However, if you have lots of clinical experience, continue to get clinical experience even while working. Sprinkle that throughout, whether that’s once a week or once a month. So think about what you should be filling your time with, especially in gap years.“There's no right or wrong typically for gap years, but just keep your foot in the door in the medical world in terms of clinical experience and shadowing.”Click To Tweet
[31:38] Postbac, Activities, & Research
Q: Are 20 postbac credits enough to show an upward trend?
A: It depends.
Q: Is phlebotomy in a hospital good clinical experience?
A: It is.
Q: Is a publication necessary when fulfilling research hours?
A: No, they’re not necessary.
[35:20] Clinical Experience From Years Back
Q: I’m moving every year and a half or every two years and I have four-year old twins. I’m a super busy husband. And it’s been hard for me to find a place to shadow or do clinical hours. I had a good amount of clinical hours a long time ago doing surgical tech. How would that affect my application for next year?
A: How can you say you want to be a doctor if you haven’t really done anything to show that you want to be a doctor. You have to show that you like being around patients and physicians to show that you understand what it’s like to be a doctor.'Your medical school application is your declaration of 'I want to be a doctor.' And if your actions don't speak to that, there's a huge disconnect there.'Click To Tweet
Having hours in the past would make the adcoms think that you only did that just to check off the box. So you’re in this catch 22 situation have where you’ve done some stuff but you haven’t done anything recently. And that’s because your life situation doesn’t allow you to do those, but you still want to go to medical school.
There are two options here. First, apply with what you have, and hope that medical schools will understand that you still want to go to medical school. Even though you don’t have the time and opportunities to do what you can do. Although with COVID, you have a virtual shadowing that you can put on your application.
The other option is you delay a year or two so that your kids are older they go to preschool. Then that puts you in a situation where you can start to get your foot back in the door of the clinical world.
Our student says they got a lot of clinical experience six years ago, and then went back to school with kids and all. And they’re concerned about where they want to live in the next five or six years.“There are plenty of people applying to medical school who have no idea what the world of medicine is like.”Click To Tweet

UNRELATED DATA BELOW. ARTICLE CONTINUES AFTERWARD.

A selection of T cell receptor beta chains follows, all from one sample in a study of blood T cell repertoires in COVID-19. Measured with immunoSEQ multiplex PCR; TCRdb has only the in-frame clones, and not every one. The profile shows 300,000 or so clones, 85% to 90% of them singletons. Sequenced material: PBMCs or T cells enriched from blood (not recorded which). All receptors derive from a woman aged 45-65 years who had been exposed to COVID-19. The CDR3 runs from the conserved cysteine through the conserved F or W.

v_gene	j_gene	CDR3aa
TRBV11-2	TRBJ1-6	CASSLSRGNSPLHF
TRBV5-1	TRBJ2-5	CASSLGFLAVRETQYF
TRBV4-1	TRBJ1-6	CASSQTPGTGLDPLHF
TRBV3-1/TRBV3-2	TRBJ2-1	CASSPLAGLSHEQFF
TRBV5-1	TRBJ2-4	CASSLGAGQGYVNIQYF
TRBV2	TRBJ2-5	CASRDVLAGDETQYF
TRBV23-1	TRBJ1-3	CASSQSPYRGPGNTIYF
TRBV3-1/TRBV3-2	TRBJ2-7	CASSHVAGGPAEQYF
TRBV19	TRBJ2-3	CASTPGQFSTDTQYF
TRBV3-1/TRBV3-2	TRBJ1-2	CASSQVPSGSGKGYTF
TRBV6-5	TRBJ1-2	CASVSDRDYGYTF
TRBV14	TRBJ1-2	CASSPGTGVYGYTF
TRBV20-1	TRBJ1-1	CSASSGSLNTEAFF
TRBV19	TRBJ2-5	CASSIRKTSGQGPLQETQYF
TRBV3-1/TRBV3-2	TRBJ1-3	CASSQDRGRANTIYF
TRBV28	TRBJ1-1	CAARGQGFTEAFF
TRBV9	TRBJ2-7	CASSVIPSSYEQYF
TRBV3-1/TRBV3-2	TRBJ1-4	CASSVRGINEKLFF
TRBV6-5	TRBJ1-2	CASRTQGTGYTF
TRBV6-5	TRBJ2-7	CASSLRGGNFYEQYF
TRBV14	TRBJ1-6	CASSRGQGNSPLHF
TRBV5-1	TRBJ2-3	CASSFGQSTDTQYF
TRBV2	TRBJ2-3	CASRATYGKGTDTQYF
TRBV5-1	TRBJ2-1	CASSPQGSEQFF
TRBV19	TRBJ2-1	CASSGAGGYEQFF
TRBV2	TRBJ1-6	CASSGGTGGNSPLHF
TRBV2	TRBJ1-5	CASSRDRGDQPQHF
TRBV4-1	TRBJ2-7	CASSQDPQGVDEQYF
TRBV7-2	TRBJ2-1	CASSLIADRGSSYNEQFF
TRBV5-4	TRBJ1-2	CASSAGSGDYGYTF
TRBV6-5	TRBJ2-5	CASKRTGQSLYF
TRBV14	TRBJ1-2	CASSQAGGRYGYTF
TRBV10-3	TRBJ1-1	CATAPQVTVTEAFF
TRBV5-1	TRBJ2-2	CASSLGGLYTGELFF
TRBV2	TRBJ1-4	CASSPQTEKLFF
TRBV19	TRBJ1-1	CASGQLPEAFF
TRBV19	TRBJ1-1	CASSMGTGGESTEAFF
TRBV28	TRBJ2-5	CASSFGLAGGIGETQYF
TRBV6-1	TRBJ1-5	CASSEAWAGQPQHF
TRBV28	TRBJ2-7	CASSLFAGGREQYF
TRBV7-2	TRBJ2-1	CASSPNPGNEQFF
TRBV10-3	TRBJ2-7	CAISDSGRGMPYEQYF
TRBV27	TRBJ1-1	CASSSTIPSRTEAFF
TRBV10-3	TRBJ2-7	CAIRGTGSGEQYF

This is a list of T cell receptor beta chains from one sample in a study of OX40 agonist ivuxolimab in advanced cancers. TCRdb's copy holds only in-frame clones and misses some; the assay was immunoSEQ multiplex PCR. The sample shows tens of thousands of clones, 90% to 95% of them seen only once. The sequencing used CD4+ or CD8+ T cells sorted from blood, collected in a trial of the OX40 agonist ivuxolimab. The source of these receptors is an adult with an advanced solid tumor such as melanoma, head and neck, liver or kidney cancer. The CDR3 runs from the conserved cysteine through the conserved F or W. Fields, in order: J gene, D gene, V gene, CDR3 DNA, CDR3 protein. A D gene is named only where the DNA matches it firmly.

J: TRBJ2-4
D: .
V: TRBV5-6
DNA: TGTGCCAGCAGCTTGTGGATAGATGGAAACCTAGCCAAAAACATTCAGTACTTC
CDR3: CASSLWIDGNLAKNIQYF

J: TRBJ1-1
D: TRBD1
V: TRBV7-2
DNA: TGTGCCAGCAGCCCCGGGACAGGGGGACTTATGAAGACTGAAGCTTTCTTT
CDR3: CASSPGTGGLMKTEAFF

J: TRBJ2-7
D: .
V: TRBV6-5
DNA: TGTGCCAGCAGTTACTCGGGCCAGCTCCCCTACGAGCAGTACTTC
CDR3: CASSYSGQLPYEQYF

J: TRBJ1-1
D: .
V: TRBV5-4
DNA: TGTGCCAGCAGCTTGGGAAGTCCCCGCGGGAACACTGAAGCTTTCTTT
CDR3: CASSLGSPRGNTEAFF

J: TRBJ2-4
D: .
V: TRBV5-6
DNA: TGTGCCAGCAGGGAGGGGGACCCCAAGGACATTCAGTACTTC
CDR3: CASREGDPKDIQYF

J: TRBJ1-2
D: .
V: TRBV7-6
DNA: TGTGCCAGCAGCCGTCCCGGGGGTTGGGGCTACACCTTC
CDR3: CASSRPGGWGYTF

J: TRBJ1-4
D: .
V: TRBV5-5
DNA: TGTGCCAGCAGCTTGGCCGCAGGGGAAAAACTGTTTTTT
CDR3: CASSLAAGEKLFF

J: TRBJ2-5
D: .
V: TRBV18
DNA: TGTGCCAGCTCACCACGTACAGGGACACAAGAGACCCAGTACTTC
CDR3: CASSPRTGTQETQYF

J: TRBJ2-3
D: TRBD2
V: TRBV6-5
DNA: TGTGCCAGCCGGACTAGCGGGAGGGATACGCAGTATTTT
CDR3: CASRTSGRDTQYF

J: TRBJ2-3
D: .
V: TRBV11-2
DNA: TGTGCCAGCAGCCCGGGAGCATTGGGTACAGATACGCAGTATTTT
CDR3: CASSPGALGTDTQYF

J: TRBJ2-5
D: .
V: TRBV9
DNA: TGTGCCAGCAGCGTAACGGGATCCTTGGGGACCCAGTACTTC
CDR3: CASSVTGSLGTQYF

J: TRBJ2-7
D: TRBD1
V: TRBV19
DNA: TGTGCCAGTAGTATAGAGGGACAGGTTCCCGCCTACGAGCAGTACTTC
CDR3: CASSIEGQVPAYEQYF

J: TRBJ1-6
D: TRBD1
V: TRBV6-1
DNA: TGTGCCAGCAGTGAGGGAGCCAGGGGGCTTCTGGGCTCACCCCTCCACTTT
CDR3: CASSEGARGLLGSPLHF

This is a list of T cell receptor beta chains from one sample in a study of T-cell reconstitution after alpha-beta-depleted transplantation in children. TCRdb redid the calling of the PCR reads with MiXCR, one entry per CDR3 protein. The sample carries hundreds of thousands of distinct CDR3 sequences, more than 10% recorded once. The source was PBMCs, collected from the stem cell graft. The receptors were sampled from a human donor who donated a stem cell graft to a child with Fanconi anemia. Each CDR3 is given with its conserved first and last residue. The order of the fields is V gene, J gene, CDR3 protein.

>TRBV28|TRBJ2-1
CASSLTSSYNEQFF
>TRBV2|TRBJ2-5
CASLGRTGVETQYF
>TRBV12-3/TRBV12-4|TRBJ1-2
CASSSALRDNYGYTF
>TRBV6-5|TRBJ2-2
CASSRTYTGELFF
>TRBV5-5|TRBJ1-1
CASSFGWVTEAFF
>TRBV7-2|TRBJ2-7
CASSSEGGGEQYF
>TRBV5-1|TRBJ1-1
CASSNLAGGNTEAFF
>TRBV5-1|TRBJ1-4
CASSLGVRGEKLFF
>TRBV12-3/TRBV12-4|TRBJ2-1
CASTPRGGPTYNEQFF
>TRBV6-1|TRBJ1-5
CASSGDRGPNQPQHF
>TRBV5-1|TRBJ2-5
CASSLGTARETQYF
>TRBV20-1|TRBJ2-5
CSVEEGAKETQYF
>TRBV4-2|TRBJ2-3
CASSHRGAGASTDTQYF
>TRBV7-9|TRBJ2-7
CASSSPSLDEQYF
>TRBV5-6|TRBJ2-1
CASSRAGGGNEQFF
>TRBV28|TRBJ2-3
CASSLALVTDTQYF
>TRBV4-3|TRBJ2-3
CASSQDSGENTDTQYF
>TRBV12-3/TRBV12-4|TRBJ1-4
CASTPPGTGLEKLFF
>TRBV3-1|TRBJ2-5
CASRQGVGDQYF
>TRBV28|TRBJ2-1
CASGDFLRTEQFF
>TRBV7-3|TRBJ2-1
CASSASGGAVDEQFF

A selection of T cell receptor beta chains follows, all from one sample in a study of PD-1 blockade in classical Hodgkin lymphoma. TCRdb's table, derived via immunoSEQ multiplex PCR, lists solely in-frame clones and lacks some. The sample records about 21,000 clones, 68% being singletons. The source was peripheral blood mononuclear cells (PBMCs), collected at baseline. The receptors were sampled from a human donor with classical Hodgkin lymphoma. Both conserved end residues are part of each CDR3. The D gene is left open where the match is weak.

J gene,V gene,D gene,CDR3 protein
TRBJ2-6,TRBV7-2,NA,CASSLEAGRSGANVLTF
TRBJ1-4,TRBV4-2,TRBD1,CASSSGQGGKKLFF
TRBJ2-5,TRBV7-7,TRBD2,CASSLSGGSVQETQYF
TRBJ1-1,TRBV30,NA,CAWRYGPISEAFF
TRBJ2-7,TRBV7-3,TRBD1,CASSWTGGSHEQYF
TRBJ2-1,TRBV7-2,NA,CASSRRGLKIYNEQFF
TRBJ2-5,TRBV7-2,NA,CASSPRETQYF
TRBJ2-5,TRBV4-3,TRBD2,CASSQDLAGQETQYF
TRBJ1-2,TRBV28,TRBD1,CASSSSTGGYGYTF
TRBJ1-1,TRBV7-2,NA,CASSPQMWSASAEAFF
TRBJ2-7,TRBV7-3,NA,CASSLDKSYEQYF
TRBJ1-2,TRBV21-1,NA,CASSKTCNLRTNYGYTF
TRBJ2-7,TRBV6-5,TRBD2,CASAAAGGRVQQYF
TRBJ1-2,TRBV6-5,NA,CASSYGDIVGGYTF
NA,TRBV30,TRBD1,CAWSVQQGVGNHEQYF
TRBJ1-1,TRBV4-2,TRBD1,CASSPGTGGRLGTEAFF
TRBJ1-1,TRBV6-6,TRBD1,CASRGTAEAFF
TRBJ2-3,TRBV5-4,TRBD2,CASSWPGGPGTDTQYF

A lot of people have this mindset that they can’t do anything until everything is perfect, and that’s just not reality. Ultimately, just live your life how you want to live your life.
[43:35] Understanding the Business of Medicine
Q: I feel like I truly want to serve and I don’t want to do a business side of health care. Is being a flight doctor going to be better?
A: Even in the military, there’s a business side of medicine. There will always be headaches related to healthcare, insurance, or a boss telling you to do something you don’t want to do. But behind closed doors, when you are taking care of that patient, that is what drives you to be a physician.“At the end of the day, when you are a physician, what happens behind closed doors is iwhat should be motivating you to be a physician.”Click To Tweet
[50:04] Scribing and Research
Q: Is scribing a good alternative to shadowing if I only have 30 hours of shadowing?
A: A lot of schools consider scribing and shadowing as the same thing so it’s all good.
Q: What are your thoughts on research?
A: Research is great, if you are interested in research. And if you’re not interested in research, there are better things to do with your time.“Research is one of the most overrated parts of the application from a premed perspective.”Click To Tweet
Now, if you’re doing research, the quality of research is not determined by whether or not you get a publication or a research, poster presentation, etc. The quality of the research is determined by how well you understand it, how well you can talk about it, and how well you can write about it.